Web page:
CTC 2016 "Cultural Contexts, Relations and Practices"

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7th International Child and Teen Consumption Conference

« Child and Teen Consumption: Cultural Contexts, Relations and Practices »

27-29th April 2016

PhD workshop 26th of April 2016

Aalborg University, Denmark

 

Aalborg University was delighted to host the 7th Child and Teen Consumption conference.

For the 7th Child and Teen Consumption Conference the theme was: ‘Child and Teen Consumption: Cultural Contexts, Relations and Practices’. Understanding child and teen consumption demands insight into the settings and ways in which consumption takes place and the conference focussed on the significance of relations, contexts, and practices.

As consumers, between peers, parents, markets, and media, children and teens navigate in contested fields. Being part of consumer society, on the one hand, means taking part in ubiquitous consumption, on the other hand it means experiencing or encountering messages about economic crises, bio hazards, environmental threats, and overconsumption.

Children and teens’ experiences of consumption come in many forms and shapes. Traditions for childrearing, cultural ideals for good childhood and family patterns, traditions for inviting to child participation, habits and routines coupled with impulses from markets, media and consumers, locally and globally, all set the frames for child and teen consumption. During the Child and Teen Consumption Conference in 2016 the focus was on how we can understand the contexts, relations and practices in which child and teen consumption is embedded.

Whether this involves mundane or out-of-the-ordinary consumption in Western societies, children’s consumption in developing or emergent markets, in former Communist settings or in societies with a growing movement of contested consumption or in virtual worlds, the way child and teen consumption plays out is fascinating to investigate. New theoretical and methodological approaches along with new empirical studies are sought as to how child and teen consumption can be understood and explored, particularly through the voices of children and teens themselves, but also through their parents, markets, institutions, media and through historical perspectives.

The conference was interdisciplinary, inviting contributions from anthropology, cultural studies, history, consumer studies, marketing, media, policy, sociology, economy, psychology, childhood studies, tourism studies, etc.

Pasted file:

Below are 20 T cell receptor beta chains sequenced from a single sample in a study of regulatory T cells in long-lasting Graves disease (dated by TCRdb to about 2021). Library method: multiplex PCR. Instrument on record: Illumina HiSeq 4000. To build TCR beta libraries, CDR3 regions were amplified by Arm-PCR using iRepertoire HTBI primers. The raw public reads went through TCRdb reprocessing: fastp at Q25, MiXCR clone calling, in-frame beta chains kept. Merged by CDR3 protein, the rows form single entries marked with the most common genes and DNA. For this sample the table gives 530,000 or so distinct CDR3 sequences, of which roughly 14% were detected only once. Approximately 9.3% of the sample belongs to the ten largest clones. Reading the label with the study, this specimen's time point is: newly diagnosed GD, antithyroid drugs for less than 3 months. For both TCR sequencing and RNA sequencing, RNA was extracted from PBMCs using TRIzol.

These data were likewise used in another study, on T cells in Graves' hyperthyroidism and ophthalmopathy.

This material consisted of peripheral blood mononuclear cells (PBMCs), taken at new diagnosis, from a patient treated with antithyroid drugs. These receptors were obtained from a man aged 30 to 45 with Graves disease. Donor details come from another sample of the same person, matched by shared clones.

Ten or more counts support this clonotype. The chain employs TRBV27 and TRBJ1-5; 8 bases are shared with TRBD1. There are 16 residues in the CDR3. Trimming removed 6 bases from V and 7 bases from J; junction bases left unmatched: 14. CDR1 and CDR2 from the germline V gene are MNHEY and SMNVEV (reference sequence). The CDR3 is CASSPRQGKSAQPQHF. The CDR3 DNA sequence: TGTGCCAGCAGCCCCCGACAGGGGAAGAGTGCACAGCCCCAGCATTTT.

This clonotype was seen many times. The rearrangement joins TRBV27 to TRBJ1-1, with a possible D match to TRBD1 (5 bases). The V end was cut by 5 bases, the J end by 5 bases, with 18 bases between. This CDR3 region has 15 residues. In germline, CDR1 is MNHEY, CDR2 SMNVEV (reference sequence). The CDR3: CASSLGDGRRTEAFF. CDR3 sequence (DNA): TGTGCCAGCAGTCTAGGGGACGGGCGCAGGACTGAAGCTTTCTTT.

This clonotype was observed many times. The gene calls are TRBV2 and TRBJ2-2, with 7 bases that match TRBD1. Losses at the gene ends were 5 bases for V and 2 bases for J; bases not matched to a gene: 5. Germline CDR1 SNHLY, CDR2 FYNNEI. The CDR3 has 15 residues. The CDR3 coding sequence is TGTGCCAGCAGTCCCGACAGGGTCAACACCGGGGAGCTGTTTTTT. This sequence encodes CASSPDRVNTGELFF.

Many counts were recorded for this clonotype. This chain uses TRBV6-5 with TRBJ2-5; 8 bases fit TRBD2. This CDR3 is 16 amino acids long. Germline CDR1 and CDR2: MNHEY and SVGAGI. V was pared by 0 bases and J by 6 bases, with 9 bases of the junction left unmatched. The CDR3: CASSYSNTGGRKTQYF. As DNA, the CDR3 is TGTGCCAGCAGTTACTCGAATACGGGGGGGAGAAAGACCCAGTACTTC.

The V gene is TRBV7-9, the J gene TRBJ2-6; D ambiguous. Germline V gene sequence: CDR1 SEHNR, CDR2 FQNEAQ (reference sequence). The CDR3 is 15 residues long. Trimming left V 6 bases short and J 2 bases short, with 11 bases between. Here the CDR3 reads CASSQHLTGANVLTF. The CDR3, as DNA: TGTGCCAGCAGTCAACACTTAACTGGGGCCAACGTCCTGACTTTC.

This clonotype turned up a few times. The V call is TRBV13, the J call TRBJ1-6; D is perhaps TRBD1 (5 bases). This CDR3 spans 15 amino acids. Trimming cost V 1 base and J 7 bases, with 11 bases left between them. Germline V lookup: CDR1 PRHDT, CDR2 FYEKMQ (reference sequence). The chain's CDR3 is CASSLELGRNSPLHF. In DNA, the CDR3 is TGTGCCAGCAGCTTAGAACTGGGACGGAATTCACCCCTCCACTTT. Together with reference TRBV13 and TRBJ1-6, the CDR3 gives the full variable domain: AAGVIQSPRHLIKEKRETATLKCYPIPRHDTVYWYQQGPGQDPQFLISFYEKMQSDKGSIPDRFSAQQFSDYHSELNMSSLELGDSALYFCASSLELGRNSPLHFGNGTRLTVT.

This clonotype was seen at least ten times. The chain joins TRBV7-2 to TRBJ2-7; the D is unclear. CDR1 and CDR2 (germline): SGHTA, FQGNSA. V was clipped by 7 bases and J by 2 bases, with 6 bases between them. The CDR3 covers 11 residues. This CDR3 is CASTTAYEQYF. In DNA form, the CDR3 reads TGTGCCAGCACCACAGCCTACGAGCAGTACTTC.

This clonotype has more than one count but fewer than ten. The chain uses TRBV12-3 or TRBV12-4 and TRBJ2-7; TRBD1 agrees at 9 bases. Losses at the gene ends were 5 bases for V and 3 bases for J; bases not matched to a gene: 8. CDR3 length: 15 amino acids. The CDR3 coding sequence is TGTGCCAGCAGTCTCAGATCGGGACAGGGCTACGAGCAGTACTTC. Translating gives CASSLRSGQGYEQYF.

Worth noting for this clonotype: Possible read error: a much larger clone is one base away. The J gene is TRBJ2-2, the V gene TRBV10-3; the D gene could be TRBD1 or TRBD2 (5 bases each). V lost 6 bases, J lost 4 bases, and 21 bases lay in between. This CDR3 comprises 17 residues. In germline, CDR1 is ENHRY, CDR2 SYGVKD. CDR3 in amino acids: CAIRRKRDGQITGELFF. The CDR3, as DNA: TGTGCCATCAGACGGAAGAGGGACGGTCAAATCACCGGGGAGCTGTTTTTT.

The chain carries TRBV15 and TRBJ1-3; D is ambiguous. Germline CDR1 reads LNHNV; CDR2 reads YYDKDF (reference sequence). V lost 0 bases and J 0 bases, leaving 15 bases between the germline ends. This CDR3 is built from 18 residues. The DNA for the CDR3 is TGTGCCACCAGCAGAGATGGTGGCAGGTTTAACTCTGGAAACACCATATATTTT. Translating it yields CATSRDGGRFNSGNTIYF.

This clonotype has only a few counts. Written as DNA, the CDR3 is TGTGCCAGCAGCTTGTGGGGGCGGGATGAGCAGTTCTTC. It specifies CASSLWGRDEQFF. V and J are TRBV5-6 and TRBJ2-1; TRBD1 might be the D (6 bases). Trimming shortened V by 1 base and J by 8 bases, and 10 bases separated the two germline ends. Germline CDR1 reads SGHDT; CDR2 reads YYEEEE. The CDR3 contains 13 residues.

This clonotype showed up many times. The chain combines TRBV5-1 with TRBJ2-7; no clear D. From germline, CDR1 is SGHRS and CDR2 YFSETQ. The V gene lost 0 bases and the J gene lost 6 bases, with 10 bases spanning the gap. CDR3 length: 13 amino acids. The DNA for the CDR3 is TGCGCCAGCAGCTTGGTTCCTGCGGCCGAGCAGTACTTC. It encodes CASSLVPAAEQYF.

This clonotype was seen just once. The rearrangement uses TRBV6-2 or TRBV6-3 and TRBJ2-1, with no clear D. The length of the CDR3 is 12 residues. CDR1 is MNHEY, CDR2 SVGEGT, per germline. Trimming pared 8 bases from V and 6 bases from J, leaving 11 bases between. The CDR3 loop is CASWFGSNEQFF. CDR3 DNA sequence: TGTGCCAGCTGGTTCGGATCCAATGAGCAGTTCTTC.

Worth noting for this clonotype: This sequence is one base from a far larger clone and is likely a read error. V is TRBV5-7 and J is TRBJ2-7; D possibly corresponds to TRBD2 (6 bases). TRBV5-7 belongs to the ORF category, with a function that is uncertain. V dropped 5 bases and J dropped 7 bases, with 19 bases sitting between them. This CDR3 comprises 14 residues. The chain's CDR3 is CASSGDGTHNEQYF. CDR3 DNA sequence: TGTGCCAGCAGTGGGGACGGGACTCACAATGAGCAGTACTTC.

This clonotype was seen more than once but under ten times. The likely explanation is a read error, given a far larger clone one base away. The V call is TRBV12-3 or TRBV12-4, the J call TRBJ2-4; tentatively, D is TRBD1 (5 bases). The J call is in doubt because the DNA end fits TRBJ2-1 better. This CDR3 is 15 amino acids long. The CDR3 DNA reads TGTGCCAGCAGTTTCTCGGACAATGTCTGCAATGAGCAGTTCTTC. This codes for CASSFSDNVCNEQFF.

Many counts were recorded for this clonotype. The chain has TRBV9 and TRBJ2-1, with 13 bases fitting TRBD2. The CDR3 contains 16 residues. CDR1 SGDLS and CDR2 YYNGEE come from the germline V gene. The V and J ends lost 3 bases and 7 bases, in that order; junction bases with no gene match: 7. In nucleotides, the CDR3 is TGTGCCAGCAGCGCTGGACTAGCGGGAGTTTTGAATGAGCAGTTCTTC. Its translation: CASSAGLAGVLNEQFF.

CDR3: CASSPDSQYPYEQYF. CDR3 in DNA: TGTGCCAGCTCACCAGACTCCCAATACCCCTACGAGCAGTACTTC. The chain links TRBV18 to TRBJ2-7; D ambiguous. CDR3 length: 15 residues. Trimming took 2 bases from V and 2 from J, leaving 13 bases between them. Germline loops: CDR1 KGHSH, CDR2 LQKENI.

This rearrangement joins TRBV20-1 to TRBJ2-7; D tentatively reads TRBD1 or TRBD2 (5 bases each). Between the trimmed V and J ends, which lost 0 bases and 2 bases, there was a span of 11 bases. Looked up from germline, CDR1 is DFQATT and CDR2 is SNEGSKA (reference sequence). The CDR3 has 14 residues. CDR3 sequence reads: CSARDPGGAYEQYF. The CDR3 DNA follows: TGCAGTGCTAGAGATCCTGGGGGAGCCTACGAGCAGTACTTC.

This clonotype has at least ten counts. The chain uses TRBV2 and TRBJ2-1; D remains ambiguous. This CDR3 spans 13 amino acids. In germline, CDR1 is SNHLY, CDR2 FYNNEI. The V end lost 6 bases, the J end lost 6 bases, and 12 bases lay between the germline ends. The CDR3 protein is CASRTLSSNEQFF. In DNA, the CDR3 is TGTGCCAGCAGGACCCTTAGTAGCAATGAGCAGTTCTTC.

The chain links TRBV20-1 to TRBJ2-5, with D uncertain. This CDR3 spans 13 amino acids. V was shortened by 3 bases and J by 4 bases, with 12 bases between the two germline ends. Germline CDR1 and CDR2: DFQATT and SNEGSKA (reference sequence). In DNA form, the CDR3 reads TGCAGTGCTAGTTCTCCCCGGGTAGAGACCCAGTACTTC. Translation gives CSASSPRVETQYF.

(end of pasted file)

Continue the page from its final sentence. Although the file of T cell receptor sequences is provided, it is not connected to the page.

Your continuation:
Keynote speakers:

Professor Linda Price, University of Arizona

http://marketing.eller.arizona.edu/faculty/lprice.asp

http://www.eller.arizona.edu/buzz/2010/feb/price.asp

 

Professor Allison Pugh, University of Virginia

http://faculty.virginia.edu/pugh/

http://sociology.virginia.edu/people/faculty/allison-pugh

 

Professor Anna Sparrman, Linköping University.

https://www.tema.liu.se/tema-b/medarbetaren/sparrman-anna?l=en

 

The following tracks on child and teen consumption were suggested, but other ideas for special sessions and tracks were also welcome:

  • Historical and social contexts in consumption
  • Consumption practices
  • Part of the family: Parent/child negotiations and socialization
  • Childhood autonomy: Independent consumers and co-producers of culture
  • Children as consumers of places and spaces
  • Earning money, spending money, saving money
  • Virtual worlds: the role of (social) media and digital media literacy
  • Advertising and its new interactive forms
  • Branding and marketing
  • Food, health and well-being
  • Gender, ethnicity and inequality
  • Political consumption, anti-consumption and resistance
  • Sustainability, food waste and environmental concerns
  • Globalization and regional differences
  • New risks: obesity, overconsumption and debt
  • Reinventing methodologies
  • Theorizing child and teen consumption

 

Important dates:

Submit abstract: 30 September 2015

Application for PhD workshop: 30 September 2015

Notification of acceptance: 30 November 2015

Submission of final version of abstract: 15 January 2016

Early bird registration deadline: 15 February 2016

 

Submitted abstracts were max 1000 words and had to contain a brief abstract of 50 words.

Submitted abstracts had to present original work, and explain use of methods and theory and the contribution of the work.

The conference language was English.

Website : www.ctc2016.aau.dk

The organizing committee:

Malene Gram

Anette Therkelsen

Bodil Stilling Blichfeldt

Pernille Hohnen

Julie Skibsted Larsen

Maxine Johnson

At the CTC 2016 conference it was announced that the next edition of the CTC conferences would return to Angoulême,France. 

We look forward to seeing you in Angoulême in 2018 !